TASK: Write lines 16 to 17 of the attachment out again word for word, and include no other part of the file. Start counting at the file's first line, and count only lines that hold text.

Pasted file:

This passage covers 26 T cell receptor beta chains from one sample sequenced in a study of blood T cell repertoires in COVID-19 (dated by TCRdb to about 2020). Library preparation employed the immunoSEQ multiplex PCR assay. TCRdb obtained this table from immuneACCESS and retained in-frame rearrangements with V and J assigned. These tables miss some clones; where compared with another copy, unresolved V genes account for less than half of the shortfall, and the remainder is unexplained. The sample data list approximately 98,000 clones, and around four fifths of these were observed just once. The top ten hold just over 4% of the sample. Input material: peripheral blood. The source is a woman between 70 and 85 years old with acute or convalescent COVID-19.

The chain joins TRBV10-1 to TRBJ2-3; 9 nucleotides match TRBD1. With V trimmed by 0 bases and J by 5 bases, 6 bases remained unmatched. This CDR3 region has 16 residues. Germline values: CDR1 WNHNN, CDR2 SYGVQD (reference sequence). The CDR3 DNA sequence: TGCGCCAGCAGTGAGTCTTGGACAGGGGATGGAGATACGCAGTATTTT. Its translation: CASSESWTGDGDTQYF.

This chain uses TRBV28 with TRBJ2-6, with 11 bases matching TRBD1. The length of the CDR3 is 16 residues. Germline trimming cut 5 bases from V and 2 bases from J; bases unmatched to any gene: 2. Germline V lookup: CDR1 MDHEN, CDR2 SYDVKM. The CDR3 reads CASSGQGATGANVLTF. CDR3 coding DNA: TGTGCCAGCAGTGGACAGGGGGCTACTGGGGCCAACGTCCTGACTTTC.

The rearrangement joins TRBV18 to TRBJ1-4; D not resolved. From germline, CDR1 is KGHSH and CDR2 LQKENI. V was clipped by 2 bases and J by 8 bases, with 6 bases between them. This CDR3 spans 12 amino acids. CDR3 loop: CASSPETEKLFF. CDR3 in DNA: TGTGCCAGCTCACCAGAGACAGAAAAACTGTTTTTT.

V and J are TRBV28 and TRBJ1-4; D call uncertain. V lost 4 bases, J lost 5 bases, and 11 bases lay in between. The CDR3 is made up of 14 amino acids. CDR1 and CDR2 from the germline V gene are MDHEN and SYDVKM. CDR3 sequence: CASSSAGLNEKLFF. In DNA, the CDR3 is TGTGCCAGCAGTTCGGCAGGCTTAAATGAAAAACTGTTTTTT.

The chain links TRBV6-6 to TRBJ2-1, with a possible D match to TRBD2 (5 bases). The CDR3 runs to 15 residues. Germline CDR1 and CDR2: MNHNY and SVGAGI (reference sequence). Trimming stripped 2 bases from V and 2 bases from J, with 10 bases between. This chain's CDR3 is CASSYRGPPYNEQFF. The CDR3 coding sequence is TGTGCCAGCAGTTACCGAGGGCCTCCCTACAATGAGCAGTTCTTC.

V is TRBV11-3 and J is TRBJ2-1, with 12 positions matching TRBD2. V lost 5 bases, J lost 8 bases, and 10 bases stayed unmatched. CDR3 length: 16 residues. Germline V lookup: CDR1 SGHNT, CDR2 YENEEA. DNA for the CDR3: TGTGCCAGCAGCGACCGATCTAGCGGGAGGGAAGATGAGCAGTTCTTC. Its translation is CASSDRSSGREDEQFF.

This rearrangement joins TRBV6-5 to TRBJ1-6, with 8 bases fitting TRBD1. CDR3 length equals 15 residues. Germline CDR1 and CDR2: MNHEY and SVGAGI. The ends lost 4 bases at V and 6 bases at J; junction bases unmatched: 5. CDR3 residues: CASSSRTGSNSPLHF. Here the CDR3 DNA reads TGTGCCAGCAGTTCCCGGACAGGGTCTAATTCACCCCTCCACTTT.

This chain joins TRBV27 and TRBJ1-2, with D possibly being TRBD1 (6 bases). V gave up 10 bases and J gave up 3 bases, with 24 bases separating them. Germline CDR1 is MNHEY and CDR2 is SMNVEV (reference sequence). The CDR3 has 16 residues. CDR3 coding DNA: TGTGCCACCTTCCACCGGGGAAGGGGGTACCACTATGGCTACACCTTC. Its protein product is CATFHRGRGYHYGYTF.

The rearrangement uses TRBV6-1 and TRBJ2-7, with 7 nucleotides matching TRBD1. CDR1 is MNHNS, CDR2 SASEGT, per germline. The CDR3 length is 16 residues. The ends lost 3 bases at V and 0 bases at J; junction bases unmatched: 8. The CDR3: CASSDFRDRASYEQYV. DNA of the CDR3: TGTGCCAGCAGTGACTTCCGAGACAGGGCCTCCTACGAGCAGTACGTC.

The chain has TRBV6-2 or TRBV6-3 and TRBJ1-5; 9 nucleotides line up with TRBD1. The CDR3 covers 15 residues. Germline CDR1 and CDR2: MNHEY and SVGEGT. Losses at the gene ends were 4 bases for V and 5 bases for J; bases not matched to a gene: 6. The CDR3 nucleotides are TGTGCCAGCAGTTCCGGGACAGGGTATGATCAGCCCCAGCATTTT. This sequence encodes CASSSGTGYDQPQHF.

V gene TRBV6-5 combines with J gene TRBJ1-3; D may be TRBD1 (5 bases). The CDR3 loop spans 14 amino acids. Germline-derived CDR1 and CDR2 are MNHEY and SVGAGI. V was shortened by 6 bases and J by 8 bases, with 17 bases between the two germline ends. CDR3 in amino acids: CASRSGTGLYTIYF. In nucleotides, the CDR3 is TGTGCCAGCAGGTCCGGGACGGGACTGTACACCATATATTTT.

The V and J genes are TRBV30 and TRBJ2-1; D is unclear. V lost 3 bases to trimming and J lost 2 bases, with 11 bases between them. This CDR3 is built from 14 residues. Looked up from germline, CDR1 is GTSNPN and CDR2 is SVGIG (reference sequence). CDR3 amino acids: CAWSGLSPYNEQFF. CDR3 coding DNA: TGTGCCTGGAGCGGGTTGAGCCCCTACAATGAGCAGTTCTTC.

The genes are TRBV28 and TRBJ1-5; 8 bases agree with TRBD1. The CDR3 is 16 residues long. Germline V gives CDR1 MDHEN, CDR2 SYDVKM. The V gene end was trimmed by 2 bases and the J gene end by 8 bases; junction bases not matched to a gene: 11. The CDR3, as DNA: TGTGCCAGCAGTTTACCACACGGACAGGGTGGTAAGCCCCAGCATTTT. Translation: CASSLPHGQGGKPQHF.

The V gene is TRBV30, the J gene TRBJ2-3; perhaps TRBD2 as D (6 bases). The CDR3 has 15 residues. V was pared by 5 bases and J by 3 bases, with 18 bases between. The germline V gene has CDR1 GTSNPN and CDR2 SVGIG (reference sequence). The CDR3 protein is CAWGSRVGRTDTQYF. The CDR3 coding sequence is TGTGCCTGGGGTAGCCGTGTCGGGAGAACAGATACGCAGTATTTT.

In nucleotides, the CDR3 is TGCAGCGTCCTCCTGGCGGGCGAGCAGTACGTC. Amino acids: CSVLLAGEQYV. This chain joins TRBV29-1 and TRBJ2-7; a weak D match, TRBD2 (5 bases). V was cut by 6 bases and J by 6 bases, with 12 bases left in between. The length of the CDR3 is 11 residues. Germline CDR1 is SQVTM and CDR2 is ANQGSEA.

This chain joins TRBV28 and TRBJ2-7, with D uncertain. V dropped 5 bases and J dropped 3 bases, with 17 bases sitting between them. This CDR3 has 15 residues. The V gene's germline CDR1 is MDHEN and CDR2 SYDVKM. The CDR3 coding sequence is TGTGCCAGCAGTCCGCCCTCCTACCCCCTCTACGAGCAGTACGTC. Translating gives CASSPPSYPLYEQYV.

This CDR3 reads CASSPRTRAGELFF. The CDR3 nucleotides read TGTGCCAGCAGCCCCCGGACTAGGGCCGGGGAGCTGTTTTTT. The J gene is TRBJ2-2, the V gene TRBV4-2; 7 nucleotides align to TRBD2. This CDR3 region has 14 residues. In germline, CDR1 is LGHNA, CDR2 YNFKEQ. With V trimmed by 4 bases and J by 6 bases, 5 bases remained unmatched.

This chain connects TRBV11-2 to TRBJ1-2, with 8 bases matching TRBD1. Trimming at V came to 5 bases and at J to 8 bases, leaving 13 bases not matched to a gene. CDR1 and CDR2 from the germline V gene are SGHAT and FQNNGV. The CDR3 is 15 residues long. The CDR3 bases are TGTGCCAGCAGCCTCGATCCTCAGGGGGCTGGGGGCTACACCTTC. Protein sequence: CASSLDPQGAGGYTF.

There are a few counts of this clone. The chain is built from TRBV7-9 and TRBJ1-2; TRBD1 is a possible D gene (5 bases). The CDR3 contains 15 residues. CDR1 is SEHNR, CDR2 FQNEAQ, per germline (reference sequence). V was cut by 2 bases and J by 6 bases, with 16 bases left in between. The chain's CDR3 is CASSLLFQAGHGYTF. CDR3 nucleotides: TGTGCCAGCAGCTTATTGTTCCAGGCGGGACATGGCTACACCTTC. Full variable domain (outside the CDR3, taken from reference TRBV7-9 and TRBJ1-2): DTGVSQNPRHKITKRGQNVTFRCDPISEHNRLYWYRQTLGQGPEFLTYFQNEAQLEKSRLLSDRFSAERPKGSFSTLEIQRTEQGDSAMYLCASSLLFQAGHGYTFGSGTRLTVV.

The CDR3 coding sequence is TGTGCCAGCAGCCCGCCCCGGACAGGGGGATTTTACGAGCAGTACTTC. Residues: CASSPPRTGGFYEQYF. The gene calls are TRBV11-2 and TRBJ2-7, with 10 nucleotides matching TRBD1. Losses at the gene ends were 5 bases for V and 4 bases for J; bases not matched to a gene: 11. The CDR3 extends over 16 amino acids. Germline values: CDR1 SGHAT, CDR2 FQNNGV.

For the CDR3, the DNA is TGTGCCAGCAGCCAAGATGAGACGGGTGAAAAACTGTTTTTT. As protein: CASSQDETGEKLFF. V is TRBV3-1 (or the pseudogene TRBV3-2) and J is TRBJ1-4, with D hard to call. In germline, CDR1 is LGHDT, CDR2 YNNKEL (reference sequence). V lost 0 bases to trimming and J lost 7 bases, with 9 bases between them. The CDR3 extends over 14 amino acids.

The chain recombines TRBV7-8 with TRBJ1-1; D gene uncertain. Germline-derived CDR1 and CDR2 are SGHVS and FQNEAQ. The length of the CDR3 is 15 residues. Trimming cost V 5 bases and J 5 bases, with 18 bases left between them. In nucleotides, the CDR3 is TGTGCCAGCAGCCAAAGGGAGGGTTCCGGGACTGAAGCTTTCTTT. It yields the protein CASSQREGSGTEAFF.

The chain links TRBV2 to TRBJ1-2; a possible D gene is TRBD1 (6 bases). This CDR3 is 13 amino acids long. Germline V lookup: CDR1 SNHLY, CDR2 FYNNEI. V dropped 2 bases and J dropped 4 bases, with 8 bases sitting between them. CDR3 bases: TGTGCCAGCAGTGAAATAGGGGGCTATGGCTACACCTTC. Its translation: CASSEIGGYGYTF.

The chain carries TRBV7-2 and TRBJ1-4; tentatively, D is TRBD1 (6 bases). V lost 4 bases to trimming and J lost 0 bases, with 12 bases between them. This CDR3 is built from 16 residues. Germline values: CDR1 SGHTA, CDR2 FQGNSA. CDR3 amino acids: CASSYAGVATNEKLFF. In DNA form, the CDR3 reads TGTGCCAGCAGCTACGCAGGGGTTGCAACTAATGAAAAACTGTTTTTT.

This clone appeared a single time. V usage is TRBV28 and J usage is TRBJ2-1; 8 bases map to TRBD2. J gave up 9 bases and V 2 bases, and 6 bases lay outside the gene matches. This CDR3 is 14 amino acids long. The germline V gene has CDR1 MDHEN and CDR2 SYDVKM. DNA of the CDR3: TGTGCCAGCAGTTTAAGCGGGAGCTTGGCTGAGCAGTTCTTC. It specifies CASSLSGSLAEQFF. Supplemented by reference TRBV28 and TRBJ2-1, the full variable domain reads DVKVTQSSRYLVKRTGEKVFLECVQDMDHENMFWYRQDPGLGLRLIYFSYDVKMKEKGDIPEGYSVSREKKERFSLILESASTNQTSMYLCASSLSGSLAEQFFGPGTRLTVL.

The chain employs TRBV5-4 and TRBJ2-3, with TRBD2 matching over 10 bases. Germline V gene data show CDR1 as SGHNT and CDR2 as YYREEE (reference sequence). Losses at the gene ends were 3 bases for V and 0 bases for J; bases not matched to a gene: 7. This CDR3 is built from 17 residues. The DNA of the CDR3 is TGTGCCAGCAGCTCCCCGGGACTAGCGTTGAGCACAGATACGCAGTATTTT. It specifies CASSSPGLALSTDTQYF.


In nucleotides, the CDR3 is TGCAGCGTCCTCCTGGCGGGCGAGCAGTACGTC. Amino acids: CSVLLAGEQYV. This chain joins TRBV29-1 and TRBJ2-7; a weak D match, TRBD2 (5 bases). V was cut by 6 bases and J by 6 bases, with 12 bases left in between. The length of the CDR3 is 11 residues. Germline CDR1 is SQVTM and CDR2 is ANQGSEA.

This chain joins TRBV28 and TRBJ2-7, with D uncertain. V dropped 5 bases and J dropped 3 bases, with 17 bases sitting between them. This CDR3 has 15 residues. The V gene's germline CDR1 is MDHEN and CDR2 SYDVKM. The CDR3 coding sequence is TGTGCCAGCAGTCCGCCCTCCTACCCCCTCTACGAGCAGTACGTC. Translating gives CASSPPSYPLYEQYV.